A garden isn’t a garden without birds. From the orange, black and white towhees scratching through fallen leaves for bugs, to hummers sipping on a red-flowering sage, we are blessed in the Sierra foothills by their visitations. If you’re a bird lover, winter is a special season, because there are several opportunities to participate in Audubon bird counts—for fun, and for science.
Audubon’s 119th Christmas Bird Count (CBC), which includes participants from around the world, will occur between December 14, 2018 and January 5, 2019. The data gathered from this long-running count is used by Audubon and other organizations to assess the health of bird populations, so it is a highly structured process. If you want to participate, you must sign up in advance with an Audubon-designated, regional CBC group and receive instruction from the group leader. Audubon’s Central Sierra Chapter sponsors three CBC groups in our area: Groveland, Sonora and Calaveras. Each group is assigned one day during the count period on which they tally bird sightings within a specified 15-mile circle. If participants live within the boundaries of the circle, they can cozy up at home and count birds that visit their yard, as long as they have made prior arrangements with a group leader.
This year the bird-count dates are: Groveland, December 14; Sonora, December 15; and Calaveras, December 29. The Groveland and Sonora counts’ group leader is Steve Umland, firstname.lastname@example.org; and the Calaveras leaders are Keith and Sandra Maurer, email@example.com. Seasoned as well as novice birders are welcome in each group, so people with less experience have a great opportunity for learning. To learn more about Audubon’s Christmas Bird Count, visit https://www.audubon.org/conservation/join-christmas-bird-count.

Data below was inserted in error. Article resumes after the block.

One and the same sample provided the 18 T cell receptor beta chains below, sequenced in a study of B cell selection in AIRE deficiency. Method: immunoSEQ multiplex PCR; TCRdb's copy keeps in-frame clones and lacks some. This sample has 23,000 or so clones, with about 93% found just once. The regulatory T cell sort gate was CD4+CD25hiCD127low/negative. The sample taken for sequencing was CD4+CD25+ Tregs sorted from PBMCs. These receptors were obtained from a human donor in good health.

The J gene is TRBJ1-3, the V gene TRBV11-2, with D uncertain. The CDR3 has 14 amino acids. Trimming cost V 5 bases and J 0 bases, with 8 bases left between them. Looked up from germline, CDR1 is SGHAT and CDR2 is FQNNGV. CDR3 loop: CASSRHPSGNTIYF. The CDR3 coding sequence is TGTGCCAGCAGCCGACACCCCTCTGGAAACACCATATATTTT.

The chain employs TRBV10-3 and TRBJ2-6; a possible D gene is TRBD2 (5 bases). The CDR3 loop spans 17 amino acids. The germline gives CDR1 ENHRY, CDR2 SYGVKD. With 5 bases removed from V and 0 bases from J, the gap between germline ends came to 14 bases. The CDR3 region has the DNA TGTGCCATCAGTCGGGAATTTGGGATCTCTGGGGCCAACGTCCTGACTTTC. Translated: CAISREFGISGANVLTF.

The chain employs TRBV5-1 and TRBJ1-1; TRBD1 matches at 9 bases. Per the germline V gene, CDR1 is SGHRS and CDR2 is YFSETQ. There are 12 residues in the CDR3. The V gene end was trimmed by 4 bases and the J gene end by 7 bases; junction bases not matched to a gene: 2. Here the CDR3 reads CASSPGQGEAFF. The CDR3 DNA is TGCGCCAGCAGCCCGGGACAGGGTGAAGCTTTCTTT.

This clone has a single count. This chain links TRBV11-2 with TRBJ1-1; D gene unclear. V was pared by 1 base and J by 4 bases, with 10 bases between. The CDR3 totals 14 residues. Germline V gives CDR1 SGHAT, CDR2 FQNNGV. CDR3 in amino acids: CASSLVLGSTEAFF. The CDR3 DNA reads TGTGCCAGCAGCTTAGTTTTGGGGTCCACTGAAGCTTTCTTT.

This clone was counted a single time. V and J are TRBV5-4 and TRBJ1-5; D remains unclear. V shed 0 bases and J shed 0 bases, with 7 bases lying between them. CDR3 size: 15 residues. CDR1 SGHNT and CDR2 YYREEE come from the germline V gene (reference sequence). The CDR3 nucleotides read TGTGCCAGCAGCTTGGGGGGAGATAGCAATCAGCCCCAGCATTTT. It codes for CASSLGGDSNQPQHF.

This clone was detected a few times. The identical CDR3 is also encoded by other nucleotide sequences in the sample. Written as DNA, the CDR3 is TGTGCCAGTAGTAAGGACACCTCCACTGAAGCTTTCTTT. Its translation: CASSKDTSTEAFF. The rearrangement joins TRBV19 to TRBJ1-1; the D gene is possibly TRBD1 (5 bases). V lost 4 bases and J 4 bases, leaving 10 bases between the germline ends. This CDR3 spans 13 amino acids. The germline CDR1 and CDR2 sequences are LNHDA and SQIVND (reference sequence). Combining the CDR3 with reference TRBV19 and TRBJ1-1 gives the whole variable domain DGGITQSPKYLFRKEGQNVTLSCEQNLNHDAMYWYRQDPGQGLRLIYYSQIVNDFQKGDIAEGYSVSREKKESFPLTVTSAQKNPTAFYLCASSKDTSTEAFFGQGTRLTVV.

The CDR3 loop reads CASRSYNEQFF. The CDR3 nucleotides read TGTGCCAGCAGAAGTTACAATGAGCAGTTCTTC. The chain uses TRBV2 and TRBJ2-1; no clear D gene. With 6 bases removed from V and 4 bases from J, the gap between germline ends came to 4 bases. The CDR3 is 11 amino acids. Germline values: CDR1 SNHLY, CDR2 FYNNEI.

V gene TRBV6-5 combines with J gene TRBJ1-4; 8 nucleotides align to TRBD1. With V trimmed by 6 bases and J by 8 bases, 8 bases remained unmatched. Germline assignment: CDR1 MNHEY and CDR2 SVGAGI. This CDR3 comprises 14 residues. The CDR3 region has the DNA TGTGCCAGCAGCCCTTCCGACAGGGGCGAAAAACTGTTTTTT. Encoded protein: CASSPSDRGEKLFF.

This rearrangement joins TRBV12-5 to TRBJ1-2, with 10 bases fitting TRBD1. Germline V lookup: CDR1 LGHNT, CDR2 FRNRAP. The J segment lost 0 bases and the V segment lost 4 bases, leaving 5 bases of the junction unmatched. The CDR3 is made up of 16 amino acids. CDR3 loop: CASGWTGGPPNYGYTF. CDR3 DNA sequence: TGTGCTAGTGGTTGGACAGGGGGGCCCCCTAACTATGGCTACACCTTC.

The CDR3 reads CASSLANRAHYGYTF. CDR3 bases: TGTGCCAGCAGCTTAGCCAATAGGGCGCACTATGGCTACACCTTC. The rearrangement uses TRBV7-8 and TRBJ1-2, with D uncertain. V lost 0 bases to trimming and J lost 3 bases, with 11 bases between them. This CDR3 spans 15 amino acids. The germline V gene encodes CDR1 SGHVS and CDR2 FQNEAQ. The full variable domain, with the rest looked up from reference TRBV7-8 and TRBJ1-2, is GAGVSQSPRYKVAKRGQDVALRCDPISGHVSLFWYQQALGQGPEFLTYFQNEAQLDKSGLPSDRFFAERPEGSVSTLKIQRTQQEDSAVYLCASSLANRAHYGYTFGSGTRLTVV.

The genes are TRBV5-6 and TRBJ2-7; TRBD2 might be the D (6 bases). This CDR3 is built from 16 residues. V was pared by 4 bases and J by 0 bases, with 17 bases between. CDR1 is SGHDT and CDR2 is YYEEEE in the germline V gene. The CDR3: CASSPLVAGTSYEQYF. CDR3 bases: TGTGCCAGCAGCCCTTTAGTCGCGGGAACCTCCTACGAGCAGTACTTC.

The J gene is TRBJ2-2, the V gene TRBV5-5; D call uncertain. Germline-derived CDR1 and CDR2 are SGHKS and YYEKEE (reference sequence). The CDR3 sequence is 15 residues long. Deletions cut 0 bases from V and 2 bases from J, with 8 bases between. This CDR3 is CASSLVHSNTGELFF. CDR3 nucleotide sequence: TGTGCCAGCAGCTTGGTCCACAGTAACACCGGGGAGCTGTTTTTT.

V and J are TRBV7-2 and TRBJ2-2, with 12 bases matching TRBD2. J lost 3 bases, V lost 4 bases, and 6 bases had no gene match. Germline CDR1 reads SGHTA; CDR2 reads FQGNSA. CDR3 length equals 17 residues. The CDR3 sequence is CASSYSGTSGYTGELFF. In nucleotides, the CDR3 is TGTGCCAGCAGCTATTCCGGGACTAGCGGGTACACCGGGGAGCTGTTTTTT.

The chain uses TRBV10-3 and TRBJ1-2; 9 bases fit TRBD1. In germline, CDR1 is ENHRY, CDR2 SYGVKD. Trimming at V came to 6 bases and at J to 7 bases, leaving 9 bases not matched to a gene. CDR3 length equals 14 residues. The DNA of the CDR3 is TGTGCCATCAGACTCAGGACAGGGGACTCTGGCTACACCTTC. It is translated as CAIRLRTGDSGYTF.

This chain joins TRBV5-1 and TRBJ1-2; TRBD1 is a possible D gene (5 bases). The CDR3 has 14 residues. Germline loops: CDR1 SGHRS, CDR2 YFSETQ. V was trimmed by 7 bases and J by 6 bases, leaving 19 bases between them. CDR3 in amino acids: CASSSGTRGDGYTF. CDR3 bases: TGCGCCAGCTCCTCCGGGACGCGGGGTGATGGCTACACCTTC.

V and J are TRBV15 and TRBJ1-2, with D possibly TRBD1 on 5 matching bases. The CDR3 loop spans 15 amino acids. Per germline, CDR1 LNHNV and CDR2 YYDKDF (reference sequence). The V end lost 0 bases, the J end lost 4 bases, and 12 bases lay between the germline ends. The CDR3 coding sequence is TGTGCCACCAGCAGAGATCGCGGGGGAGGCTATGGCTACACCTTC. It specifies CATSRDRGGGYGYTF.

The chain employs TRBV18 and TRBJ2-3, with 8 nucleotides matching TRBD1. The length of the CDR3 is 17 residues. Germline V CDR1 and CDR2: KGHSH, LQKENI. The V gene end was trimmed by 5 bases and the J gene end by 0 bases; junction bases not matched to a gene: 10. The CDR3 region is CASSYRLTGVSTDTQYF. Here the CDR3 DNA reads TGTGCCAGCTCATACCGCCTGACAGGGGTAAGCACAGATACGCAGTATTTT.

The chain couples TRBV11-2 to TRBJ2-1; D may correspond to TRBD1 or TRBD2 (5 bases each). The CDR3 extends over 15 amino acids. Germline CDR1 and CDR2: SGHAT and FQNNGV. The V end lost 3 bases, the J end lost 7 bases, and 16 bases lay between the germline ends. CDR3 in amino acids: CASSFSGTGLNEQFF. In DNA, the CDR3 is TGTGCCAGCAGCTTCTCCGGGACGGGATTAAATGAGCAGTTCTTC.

Audubon also sponsors the annual Great Backyard Bird Count (GBBC) in February of each year. For 2019 the count will occur between February 16 and 19. It is much less structured than the Christmas count, in that anyone can conduct a bird tally for as little as 15 minutes anytime during the four-day GBBC event, then enter their sightings online at www.birdcount.org. According to Audubon, “Each checklist submitted during the GBBC helps researchers at the Cornell Lab of Ornithology and the National Audubon Society learn more about how birds are doing, and how to protect them and the environment we share. Last year, more than 160,000 participants submitted their bird observations online, creating the largest instantaneous snapshot of global bird populations ever recorded.”
Both the national and local-chapter Audubon websites are rich with information and resources for bird lovers. With the Great Backyard Bird Count’s Explore a Region tool, you can get a sneak peek at the kinds of birds you can expect to see in our area during the count. On the GBBC’s program website, participants can see what others are reporting via real-time maps during and after the formal count. And any time of year, the Audubon site offers endless information about birds, like: how to tell the difference between a raven and a crow; how to find the best native plants for birds in your area; and of course, how you can help save species that are endangered.
Another wonderful resource for birders is eBird.org, managed by the Cornell Lab of Ornithology. According to eBird, which says it is “the world’s largest biodiversity-related citizen science project,” their goal is to be a valuable data source. “From being able to manage lists, photos and audio recordings, to seeing real-time maps of species distribution, to alerts that let you know when species have been seen, we strive to provide the most current and useful information to the birding community.”
Rachel Oppedahl is a University of California Cooperative Extension Master Gardener of Tuolumne County.
UCCE Master Gardeners of Tuolumne County can answer home gardening questions. Call 209-533-5912 or go to: http://cecentralsierra.ucanr.edu/Master_Gardeners/